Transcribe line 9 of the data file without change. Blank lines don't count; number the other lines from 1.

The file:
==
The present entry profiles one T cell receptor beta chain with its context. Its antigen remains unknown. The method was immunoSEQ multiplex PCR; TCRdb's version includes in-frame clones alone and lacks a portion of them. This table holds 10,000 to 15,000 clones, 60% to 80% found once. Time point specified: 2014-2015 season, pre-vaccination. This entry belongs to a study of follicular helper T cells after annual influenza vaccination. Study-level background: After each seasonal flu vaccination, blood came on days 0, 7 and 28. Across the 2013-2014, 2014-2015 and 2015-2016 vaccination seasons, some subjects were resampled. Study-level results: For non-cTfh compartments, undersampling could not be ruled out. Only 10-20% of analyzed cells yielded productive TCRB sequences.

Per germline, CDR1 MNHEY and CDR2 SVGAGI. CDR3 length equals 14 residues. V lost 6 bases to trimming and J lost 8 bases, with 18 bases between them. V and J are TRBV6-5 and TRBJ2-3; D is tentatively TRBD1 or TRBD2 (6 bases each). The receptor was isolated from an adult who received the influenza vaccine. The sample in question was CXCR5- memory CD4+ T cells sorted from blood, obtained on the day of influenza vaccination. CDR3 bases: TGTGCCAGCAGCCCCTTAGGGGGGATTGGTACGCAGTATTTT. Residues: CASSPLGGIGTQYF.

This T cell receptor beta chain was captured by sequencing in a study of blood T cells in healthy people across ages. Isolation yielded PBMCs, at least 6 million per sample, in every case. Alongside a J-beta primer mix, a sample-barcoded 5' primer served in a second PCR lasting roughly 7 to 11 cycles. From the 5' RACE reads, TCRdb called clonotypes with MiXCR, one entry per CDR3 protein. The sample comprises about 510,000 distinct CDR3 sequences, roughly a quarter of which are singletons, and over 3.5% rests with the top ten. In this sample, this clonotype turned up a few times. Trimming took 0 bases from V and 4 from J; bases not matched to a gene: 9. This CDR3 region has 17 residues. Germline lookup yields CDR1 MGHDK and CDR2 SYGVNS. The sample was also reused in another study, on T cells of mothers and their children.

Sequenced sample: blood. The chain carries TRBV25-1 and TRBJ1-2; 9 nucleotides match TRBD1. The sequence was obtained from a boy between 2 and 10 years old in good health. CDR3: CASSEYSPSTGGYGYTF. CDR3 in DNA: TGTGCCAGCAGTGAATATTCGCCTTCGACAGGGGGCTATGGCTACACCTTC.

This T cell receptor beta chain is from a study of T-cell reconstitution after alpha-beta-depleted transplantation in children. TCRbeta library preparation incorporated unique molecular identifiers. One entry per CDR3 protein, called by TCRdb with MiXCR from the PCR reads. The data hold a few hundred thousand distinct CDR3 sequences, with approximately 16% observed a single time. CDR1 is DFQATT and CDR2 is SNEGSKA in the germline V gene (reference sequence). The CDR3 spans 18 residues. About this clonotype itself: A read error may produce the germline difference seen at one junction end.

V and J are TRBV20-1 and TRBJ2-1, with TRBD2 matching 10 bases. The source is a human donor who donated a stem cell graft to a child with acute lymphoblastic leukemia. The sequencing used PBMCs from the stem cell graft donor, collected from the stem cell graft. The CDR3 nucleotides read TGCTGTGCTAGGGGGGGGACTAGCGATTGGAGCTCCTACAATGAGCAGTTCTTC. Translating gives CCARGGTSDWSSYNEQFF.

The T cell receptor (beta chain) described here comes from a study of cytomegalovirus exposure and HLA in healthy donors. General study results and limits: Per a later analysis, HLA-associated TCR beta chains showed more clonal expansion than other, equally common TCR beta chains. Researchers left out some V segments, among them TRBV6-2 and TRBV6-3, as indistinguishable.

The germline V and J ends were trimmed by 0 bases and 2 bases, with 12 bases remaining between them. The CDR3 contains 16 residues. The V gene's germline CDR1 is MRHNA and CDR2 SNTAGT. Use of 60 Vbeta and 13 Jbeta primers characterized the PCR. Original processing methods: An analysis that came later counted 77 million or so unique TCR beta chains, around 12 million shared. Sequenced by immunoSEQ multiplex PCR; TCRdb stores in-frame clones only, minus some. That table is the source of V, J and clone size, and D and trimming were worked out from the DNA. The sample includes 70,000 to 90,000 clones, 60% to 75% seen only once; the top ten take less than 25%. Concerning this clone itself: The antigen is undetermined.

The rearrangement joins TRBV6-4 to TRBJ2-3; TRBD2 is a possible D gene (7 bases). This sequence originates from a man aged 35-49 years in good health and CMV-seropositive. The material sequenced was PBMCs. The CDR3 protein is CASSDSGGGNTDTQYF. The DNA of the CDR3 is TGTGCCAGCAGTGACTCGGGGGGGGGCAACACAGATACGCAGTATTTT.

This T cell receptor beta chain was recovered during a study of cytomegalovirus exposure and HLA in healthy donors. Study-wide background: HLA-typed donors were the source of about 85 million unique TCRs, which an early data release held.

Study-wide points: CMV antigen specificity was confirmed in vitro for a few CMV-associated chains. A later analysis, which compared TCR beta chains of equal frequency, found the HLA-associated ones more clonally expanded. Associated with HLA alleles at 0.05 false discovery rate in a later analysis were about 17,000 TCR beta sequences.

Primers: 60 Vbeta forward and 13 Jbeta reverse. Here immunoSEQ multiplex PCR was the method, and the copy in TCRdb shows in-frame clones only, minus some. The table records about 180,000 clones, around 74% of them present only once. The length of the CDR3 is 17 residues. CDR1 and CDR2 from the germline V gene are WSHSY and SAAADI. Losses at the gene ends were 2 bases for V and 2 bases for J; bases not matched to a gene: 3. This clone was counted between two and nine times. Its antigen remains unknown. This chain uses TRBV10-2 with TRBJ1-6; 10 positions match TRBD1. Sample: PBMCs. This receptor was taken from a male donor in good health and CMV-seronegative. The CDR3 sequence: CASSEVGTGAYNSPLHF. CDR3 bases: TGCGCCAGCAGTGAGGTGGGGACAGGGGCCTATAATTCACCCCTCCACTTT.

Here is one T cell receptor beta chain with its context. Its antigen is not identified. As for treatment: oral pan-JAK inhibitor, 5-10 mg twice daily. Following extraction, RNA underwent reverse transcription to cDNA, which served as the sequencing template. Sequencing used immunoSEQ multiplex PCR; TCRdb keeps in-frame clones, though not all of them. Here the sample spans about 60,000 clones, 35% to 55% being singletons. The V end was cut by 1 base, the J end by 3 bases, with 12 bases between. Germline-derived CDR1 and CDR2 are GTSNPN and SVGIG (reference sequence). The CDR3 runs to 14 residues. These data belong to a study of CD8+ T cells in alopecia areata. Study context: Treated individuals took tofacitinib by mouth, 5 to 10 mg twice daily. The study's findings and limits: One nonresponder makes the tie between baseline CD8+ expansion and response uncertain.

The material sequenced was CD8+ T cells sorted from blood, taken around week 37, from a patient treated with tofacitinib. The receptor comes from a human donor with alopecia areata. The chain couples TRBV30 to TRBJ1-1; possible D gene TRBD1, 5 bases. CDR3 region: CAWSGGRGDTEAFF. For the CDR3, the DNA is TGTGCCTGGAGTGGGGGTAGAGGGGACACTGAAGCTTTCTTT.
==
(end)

The rearrangement joins TRBV6-4 to TRBJ2-3; TRBD2 is a possible D gene (7 bases). This sequence originates from a man aged 35-49 years in good health and CMV-seropositive. The material sequenced was PBMCs. The CDR3 protein is CASSDSGGGNTDTQYF. The DNA of the CDR3 is TGTGCCAGCAGTGACTCGGGGGGGGGCAACACAGATACGCAGTATTTT.